Kern County is a gun-lover’s paradise. Its rural nature and opportunities for clean-cut hunting and sporting use of guns means a high rate of per capita gun ownership.
But does a high rate of ownership translate to a high rate of gun-related violence? Statistician and gun violence expert and researcher Leah Libresco was right to say no. She correctly argues that our gun control efforts and laws are incoherent and without common sense; “gun control” means so many different things it means virtually nothing; “gun violence” means so many things it means virtually nothing; semi- and fully automatic rifles as categories mean virtually nothing.
What kind of violence with guns are we talking about, she asks. Domestic? Criminal? Gang? Homicide? Suicide? Accidental? Mental illness? Brandishing with accidental discharge? Kids (or careless adults) playing with a loaded gun? Political or religious terrorism? Exactly what?
If guns are taken away will violence over all go down or simply shift to violence by other means? We have mass killings brought about by means other than guns that fit right into the category of senseless terrorism. Analysts claim that when gun ownership goes down, gun violence goes down apace. Are we surprised? Fewer guns out there, fewer gun-related acts of violence. Not rocket science.
But does that mean less violence in general is occurring, or just less gun violence specifically. We never get that data. Our information is incomplete. Of course if guns are removed from the scene, fewer acts of violence will be connected to guns.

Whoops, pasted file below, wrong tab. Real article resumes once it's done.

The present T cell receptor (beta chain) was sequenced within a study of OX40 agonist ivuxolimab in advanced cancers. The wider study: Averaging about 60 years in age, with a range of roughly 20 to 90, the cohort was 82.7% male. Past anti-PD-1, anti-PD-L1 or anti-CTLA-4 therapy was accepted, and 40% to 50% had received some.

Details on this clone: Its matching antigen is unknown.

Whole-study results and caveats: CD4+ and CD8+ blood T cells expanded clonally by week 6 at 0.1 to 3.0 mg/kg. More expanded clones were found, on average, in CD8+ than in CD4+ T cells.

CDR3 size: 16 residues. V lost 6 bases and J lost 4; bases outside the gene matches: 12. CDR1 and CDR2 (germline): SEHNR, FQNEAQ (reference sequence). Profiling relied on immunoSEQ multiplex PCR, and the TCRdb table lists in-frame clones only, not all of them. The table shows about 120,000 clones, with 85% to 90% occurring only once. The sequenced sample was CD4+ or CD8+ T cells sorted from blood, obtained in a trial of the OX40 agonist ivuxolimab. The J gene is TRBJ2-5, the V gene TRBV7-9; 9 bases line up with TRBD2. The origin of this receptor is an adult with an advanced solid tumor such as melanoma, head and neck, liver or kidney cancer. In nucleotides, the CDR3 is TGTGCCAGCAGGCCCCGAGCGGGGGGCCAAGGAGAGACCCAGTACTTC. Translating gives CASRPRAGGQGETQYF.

Statistics tell us that there are 33,000 gun deaths a year with 62 percent related to gun-inflicted suicide. Other kinds of gun deaths are connected to domestic violence, gang violence, homicides. The smallest number of gun-related deaths is related to gun-related mass killings like Las Vegas and now in Florida. Yet that kind of gun death is what gets the greatest amount of media and political attention.
Yes, mass gun killings are stunning, and tragic. But why pay so much more attention to them while other kinds of gun killings are vastly more numerous and just as tragic, yet seem less publicly upsetting and get far less media attention?
We have several buckets of gun-involved deaths to plumb. The only thing in common is the means. Yet we simple-mindedly attack the problem by attacking the means rather than by plumbing deep to analyze the questions of why and what to do. The several buckets are very different from each other yet we grab onto the least important cross-cutting detail and try to solve the problem by attacking it.
If we look at the phenomenon of mass killings we find them occurring by a variety of means, yet we don’t attack the problem by attacking the leasing of trucks or cars, for example. Rather than outlawing truck or car rental, we are smart enough in such cases to look to the question of why.
But in gun killings we lose all common sense. We get hysterical and worked up about the what instead of the why. Nothing’s more wasteful of energy than putting that energy into solutions that miss the target. So far no solution offered would have prevented any mass shooting that has occurred to date.
There’s also the danger of creating a false sense of safety or of having done something meaningful then resting upon it.
Rather than categorizing killings by the method used, we need to categorize them more fruitfully and find more useful ways of getting at their roots. Yes, the cross-cutting element for all is guns, but each bucket begs for a different kind of analysis. Only the most simple-minded of analysts can be satisfied with the “solution” of ever-tightening gun control. Someone who’s intending to kill, on a grand scale, and on a very public stage, will find a way to do it.
A gun nut will arm up and go for broke at a school, a theater, through a high rise, broken out window. Someone who is clumsy around guns will find another means — like a truck or pressure cooker.
To get to the root, like Leah recommends, let’s dig for it beneath the simple-minded red-herring obvious.
Brik McDill of Bakersfield is a retired psychologist. The opinions expressed are his own.